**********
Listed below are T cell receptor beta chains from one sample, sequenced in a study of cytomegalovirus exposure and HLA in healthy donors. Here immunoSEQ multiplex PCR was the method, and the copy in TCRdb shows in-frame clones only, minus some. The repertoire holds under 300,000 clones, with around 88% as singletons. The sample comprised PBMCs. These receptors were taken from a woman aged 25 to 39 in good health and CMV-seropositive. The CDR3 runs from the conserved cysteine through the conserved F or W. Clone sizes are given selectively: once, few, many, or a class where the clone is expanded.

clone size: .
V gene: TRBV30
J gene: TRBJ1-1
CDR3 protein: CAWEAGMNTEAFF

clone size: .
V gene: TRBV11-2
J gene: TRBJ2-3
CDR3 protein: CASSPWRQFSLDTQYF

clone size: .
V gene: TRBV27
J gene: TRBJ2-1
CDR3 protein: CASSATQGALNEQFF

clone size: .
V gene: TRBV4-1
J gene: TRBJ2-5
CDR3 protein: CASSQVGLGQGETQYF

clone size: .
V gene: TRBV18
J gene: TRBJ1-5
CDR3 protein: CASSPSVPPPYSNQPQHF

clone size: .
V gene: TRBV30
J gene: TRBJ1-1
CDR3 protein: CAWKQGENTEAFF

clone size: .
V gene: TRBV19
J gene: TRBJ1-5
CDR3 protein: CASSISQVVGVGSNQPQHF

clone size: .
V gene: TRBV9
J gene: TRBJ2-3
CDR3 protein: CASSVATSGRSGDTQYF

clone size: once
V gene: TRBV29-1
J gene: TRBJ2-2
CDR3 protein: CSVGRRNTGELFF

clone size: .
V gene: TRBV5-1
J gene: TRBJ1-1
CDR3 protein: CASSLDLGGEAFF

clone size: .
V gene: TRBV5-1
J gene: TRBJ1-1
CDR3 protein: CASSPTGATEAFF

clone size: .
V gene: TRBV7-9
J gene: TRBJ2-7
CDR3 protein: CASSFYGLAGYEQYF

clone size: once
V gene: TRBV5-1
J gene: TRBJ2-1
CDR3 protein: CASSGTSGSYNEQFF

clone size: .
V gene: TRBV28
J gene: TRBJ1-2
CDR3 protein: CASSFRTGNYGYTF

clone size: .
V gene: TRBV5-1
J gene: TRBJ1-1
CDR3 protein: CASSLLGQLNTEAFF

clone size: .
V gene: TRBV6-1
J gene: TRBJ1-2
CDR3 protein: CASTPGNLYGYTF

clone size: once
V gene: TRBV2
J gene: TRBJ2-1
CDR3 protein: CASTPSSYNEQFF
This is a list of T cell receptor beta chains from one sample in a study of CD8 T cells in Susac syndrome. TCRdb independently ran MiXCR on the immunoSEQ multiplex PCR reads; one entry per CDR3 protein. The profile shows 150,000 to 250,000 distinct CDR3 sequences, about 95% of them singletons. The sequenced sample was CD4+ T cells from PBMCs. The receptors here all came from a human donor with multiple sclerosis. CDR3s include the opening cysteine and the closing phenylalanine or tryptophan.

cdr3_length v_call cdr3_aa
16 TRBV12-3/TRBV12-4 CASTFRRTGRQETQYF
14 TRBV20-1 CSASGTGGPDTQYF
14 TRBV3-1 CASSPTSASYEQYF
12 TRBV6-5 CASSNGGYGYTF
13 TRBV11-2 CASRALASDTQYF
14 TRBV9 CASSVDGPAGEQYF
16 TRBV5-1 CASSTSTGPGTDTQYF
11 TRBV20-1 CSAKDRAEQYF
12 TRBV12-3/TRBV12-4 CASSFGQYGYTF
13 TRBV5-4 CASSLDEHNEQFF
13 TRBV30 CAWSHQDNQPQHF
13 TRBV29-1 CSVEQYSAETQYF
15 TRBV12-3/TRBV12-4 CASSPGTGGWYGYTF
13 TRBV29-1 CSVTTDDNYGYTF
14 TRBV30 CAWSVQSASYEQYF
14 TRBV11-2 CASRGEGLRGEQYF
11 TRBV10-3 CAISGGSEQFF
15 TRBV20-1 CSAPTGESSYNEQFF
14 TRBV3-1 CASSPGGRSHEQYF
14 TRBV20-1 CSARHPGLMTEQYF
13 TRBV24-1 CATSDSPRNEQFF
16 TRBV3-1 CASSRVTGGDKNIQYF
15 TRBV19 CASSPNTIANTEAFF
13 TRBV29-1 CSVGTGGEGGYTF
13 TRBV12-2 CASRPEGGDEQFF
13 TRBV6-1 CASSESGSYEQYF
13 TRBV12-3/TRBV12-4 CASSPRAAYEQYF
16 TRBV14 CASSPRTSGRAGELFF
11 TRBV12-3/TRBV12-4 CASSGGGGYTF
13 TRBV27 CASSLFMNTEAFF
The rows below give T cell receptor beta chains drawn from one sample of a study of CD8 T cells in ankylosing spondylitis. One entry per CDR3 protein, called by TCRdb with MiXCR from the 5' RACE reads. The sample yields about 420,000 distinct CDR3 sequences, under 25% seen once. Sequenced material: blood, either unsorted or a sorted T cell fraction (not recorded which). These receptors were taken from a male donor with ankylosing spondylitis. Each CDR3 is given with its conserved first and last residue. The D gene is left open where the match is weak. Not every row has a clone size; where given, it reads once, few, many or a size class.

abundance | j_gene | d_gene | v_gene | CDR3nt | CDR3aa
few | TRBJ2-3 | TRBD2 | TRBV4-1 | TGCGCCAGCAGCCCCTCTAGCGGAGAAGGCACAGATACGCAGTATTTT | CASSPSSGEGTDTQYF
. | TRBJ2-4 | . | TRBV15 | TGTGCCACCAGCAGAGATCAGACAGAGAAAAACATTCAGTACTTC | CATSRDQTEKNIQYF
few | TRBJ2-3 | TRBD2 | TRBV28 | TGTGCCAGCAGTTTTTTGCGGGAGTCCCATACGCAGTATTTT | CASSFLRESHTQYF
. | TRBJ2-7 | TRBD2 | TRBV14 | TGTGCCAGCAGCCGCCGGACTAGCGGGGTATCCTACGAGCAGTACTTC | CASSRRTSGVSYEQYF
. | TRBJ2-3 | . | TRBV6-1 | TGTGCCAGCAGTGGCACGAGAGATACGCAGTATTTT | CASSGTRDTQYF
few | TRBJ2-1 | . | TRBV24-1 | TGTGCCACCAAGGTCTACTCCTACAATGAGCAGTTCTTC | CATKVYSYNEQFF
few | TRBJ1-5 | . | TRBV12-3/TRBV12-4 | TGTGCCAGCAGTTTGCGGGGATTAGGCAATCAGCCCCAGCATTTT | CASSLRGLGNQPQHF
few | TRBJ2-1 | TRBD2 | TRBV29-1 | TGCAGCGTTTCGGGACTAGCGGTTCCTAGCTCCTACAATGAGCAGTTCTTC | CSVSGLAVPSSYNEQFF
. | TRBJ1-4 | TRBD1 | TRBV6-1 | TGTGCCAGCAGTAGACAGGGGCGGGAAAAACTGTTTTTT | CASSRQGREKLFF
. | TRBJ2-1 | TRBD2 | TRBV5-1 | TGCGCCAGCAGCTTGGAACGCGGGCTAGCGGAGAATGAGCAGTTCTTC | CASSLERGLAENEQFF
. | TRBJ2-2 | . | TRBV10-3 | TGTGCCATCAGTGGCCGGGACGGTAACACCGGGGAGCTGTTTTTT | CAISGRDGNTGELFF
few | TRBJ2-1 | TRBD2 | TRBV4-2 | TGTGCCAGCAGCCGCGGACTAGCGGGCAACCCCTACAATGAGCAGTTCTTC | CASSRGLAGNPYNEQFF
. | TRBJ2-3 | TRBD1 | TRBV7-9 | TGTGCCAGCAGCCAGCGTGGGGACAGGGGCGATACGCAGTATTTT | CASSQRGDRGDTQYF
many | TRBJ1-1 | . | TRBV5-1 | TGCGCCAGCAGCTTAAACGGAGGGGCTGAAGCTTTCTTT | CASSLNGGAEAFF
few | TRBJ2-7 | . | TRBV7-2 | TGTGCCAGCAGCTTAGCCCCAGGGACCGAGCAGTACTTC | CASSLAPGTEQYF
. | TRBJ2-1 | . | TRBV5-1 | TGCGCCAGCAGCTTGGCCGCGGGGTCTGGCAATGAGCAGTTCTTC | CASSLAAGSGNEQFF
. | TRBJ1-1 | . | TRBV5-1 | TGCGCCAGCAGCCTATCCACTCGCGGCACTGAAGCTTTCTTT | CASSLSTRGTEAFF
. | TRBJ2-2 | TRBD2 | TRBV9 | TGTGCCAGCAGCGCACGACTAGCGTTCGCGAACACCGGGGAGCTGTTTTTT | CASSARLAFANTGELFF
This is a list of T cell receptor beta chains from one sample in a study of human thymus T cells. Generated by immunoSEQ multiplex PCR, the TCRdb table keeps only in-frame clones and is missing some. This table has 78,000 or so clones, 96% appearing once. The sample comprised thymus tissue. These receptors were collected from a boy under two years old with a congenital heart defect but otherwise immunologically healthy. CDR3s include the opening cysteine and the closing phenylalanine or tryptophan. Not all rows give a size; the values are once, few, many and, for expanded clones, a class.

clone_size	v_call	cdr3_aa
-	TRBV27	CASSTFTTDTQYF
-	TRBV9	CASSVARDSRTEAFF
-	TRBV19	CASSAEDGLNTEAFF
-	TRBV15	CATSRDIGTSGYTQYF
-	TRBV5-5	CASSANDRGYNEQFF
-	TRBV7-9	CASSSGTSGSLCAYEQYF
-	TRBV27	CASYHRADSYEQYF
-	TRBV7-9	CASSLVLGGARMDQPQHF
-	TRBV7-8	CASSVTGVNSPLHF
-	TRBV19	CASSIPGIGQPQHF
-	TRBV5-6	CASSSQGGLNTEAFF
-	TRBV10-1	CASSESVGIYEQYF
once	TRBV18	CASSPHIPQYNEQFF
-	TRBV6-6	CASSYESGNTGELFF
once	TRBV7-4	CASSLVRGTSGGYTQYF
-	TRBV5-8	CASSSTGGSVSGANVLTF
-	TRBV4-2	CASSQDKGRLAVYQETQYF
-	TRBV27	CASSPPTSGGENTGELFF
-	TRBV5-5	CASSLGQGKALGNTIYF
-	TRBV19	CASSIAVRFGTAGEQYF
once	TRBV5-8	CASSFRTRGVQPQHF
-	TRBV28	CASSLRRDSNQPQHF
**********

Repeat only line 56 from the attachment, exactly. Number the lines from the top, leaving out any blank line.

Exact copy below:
J gene: TRBJ1-2